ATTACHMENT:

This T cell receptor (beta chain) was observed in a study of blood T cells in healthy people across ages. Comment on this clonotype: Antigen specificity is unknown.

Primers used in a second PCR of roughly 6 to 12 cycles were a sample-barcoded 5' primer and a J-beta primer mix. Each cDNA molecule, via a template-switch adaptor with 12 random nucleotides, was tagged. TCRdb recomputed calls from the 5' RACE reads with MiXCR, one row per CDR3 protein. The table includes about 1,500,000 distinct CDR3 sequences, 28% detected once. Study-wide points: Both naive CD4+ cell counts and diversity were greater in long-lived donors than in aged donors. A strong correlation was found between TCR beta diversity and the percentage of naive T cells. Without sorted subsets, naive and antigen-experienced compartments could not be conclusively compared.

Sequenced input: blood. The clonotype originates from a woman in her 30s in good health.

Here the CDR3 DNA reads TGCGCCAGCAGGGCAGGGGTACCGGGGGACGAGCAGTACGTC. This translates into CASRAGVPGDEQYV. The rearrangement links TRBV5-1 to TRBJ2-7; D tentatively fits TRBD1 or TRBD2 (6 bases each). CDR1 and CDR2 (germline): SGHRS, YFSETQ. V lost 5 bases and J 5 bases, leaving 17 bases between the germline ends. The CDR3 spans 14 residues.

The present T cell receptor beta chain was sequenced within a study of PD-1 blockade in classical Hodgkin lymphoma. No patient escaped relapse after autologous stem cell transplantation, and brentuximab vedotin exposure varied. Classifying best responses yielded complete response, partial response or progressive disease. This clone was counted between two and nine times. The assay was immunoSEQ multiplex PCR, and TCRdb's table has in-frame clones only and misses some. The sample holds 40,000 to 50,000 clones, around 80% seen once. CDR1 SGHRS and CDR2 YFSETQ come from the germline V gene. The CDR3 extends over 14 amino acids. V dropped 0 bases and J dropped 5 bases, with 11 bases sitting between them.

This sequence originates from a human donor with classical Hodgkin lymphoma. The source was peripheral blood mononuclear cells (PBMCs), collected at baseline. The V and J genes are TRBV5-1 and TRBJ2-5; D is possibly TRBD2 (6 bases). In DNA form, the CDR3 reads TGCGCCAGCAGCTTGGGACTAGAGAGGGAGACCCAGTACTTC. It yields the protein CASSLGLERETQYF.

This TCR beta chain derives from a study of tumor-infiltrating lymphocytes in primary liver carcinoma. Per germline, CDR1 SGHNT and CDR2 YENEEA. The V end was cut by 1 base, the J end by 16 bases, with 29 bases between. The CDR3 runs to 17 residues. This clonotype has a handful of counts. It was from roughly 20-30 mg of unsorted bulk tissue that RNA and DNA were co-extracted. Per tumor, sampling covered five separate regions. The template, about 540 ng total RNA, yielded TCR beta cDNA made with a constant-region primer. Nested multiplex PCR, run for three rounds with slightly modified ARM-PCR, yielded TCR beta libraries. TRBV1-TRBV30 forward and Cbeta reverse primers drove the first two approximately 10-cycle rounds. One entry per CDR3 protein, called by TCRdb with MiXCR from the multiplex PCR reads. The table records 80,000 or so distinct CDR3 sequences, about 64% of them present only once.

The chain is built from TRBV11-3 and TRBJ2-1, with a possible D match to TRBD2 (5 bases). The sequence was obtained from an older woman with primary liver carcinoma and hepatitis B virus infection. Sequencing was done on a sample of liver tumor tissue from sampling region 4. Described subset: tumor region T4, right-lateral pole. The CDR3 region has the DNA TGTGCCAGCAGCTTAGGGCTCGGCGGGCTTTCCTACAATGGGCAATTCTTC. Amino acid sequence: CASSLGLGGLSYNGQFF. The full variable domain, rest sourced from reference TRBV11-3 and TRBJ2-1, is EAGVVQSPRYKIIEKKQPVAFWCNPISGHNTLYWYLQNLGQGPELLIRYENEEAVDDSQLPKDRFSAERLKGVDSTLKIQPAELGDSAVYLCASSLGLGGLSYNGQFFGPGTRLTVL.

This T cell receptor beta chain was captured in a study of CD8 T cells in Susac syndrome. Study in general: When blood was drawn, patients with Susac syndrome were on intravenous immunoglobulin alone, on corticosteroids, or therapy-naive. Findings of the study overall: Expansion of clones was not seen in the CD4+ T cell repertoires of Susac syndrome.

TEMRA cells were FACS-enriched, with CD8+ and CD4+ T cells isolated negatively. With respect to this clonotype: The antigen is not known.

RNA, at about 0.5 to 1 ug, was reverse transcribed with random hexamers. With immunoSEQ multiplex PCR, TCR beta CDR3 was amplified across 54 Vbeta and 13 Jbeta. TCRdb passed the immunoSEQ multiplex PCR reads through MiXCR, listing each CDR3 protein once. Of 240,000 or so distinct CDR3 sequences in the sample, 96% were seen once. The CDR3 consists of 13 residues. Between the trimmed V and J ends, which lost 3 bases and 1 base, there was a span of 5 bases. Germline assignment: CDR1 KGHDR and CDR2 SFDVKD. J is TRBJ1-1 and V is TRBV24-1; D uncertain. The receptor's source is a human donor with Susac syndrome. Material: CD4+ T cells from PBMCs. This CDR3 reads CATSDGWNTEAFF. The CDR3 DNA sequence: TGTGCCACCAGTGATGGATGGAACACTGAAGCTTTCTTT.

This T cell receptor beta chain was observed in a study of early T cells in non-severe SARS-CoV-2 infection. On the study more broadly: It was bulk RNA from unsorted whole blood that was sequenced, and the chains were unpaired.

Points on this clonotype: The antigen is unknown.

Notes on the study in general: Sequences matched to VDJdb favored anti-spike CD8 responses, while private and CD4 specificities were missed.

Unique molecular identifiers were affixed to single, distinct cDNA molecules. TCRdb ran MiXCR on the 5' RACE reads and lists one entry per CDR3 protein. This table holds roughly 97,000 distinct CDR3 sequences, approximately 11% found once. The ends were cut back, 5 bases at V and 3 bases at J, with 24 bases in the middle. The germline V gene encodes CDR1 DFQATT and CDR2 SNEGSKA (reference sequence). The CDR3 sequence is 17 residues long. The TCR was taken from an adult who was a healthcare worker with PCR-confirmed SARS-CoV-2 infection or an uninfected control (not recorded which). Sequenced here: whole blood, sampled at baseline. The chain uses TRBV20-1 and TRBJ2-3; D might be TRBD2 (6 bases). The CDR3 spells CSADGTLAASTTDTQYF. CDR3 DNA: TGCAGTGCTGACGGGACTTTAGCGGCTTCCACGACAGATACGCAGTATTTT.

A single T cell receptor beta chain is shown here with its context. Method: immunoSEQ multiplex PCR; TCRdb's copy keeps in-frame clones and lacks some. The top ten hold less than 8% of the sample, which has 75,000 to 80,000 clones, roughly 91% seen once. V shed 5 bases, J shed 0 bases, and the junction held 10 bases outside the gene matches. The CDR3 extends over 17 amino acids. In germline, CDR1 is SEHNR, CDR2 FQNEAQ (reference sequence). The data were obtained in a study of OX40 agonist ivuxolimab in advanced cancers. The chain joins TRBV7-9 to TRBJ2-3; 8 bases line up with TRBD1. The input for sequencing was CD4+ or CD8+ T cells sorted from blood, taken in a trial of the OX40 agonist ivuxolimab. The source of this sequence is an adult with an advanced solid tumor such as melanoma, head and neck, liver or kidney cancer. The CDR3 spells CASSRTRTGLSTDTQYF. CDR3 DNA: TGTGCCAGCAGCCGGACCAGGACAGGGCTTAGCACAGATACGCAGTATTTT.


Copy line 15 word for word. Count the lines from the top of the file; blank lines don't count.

Unique molecular identifiers were affixed to single, distinct cDNA molecules. TCRdb ran MiXCR on the 5' RACE reads and lists one entry per CDR3 protein. This table holds roughly 97,000 distinct CDR3 sequences, approximately 11% found once. The ends were cut back, 5 bases at V and 3 bases at J, with 24 bases in the middle. The germline V gene encodes CDR1 DFQATT and CDR2 SNEGSKA (reference sequence). The CDR3 sequence is 17 residues long. The TCR was taken from an adult who was a healthcare worker with PCR-confirmed SARS-CoV-2 infection or an uninfected control (not recorded which). Sequenced here: whole blood, sampled at baseline. The chain uses TRBV20-1 and TRBJ2-3; D might be TRBD2 (6 bases). The CDR3 spells CSADGTLAASTTDTQYF. CDR3 DNA: TGCAGTGCTGACGGGACTTTAGCGGCTTCCACGACAGATACGCAGTATTTT.